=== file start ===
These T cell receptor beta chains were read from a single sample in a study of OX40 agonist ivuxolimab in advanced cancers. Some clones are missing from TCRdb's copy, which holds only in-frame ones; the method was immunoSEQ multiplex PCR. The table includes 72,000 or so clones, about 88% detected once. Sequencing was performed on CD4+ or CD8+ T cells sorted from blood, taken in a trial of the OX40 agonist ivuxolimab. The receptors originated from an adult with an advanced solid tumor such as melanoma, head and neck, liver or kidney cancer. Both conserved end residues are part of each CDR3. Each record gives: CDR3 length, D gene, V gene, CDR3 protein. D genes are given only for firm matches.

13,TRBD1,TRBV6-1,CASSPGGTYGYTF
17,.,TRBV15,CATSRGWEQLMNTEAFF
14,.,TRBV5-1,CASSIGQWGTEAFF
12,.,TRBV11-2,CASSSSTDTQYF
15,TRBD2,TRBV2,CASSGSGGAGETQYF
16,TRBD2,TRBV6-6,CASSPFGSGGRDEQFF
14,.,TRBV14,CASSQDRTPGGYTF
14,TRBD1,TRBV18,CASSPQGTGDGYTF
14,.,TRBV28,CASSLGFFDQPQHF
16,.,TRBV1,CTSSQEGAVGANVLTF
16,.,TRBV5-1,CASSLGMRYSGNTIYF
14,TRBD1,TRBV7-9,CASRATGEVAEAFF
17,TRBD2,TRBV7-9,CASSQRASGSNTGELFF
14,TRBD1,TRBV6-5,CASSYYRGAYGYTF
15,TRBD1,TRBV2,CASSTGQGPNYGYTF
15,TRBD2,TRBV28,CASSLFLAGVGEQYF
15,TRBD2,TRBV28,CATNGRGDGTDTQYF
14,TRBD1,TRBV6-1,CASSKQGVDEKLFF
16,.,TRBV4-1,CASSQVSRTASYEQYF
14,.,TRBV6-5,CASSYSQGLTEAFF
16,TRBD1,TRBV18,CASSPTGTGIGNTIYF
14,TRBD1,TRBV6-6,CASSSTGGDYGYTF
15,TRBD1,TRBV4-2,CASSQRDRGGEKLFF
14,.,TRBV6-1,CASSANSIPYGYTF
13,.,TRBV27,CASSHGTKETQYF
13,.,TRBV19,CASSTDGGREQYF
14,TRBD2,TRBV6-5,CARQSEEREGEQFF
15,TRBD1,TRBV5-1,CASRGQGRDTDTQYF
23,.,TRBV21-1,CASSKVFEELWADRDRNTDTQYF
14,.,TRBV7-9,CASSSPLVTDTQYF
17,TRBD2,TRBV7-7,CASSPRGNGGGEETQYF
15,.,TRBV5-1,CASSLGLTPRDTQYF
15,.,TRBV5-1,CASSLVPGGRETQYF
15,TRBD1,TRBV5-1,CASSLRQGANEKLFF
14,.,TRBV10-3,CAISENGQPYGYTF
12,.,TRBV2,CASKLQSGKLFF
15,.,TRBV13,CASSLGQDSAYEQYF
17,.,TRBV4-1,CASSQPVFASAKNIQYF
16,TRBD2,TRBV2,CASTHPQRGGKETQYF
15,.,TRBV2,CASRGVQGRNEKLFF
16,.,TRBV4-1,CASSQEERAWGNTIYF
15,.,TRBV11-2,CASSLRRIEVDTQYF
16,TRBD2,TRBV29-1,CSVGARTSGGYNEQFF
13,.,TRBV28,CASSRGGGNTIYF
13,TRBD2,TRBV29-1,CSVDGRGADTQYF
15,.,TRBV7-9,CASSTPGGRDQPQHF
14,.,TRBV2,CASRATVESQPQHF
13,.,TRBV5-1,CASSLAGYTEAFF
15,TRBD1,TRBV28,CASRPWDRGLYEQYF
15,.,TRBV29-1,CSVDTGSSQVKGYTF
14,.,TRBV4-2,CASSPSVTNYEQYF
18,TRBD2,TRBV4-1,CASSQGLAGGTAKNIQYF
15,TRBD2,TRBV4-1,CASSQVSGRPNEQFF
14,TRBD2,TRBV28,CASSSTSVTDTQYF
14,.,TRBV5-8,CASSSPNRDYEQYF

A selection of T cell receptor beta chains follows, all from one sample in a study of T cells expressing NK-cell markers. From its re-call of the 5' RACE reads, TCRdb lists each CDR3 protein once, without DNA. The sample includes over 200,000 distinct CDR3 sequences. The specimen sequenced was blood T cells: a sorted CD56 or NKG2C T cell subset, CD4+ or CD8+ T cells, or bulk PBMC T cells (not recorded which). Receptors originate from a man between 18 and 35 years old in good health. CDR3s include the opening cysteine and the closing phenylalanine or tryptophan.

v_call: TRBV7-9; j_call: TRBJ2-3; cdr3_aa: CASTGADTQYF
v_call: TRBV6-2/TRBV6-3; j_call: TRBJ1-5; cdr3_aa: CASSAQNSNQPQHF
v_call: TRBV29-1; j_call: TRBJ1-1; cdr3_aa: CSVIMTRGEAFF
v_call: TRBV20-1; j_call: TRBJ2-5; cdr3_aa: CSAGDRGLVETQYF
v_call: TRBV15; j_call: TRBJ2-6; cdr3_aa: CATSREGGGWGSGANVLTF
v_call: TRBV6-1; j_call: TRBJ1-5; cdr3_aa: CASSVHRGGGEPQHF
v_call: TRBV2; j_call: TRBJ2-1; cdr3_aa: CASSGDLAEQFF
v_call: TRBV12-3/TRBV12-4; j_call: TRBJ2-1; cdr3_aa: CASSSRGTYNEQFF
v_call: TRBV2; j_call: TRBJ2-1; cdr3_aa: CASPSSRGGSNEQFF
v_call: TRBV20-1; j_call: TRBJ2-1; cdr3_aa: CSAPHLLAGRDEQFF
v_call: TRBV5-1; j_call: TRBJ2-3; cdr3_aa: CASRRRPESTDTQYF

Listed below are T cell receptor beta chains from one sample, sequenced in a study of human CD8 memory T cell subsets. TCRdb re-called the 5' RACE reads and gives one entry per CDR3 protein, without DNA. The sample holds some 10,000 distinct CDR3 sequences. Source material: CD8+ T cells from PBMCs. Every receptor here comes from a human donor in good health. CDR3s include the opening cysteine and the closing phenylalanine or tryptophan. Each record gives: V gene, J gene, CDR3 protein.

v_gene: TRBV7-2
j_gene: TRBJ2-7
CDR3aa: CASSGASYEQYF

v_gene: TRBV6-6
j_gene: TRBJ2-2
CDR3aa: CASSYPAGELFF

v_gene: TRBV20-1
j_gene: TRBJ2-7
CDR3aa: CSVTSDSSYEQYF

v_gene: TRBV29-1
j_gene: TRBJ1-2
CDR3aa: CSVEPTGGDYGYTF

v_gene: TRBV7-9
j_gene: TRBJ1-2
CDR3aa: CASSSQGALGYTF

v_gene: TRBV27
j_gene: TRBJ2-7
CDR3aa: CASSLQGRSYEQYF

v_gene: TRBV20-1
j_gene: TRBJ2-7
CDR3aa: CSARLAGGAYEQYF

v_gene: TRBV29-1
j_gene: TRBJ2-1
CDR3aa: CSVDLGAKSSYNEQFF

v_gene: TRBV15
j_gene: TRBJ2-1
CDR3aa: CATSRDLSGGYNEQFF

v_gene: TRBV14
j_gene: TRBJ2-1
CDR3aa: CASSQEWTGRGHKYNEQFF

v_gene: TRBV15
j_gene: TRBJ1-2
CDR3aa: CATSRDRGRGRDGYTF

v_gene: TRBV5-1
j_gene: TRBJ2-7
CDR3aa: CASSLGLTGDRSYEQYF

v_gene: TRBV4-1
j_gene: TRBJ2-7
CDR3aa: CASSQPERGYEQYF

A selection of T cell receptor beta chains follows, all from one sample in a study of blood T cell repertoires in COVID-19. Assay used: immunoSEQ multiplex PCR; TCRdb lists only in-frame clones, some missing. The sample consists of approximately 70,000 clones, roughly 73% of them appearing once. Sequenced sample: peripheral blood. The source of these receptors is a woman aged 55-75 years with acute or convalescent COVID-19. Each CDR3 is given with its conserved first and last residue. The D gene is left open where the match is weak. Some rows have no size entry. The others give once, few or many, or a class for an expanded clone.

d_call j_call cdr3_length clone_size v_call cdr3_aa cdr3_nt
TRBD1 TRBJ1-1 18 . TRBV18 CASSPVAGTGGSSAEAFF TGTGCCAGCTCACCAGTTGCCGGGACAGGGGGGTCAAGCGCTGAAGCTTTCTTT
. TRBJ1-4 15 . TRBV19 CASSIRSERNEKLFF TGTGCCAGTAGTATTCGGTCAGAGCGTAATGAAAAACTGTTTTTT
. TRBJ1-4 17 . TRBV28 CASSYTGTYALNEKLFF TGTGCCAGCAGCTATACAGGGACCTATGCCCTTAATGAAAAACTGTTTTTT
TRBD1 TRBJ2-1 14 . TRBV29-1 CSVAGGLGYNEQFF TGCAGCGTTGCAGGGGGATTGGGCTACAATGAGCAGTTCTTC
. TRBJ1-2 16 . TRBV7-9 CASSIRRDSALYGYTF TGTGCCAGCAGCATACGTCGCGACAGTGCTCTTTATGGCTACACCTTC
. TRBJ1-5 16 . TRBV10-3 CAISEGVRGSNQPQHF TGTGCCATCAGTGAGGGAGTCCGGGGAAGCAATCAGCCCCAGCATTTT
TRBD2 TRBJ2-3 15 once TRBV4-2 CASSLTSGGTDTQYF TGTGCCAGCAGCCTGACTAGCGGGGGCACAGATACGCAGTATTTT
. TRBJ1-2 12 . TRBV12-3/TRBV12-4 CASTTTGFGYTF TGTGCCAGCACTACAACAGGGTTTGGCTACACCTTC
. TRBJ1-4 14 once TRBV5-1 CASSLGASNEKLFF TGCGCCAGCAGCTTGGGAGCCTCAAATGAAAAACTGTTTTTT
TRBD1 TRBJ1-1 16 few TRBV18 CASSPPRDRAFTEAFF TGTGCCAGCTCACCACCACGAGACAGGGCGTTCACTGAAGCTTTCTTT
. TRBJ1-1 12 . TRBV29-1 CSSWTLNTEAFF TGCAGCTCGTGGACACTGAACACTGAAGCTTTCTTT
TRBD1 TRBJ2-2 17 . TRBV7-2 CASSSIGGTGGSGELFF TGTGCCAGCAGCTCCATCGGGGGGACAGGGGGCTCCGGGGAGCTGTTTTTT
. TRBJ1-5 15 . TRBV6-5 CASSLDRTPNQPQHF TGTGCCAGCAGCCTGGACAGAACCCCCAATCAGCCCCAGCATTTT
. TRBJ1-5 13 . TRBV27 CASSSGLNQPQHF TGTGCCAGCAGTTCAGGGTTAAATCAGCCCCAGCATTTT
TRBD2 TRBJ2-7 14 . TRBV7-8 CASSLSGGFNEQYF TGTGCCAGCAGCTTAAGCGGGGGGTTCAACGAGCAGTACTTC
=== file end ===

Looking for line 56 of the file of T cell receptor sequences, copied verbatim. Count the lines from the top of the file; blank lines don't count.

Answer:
14,.,TRBV5-8,CASSSPNRDYEQYF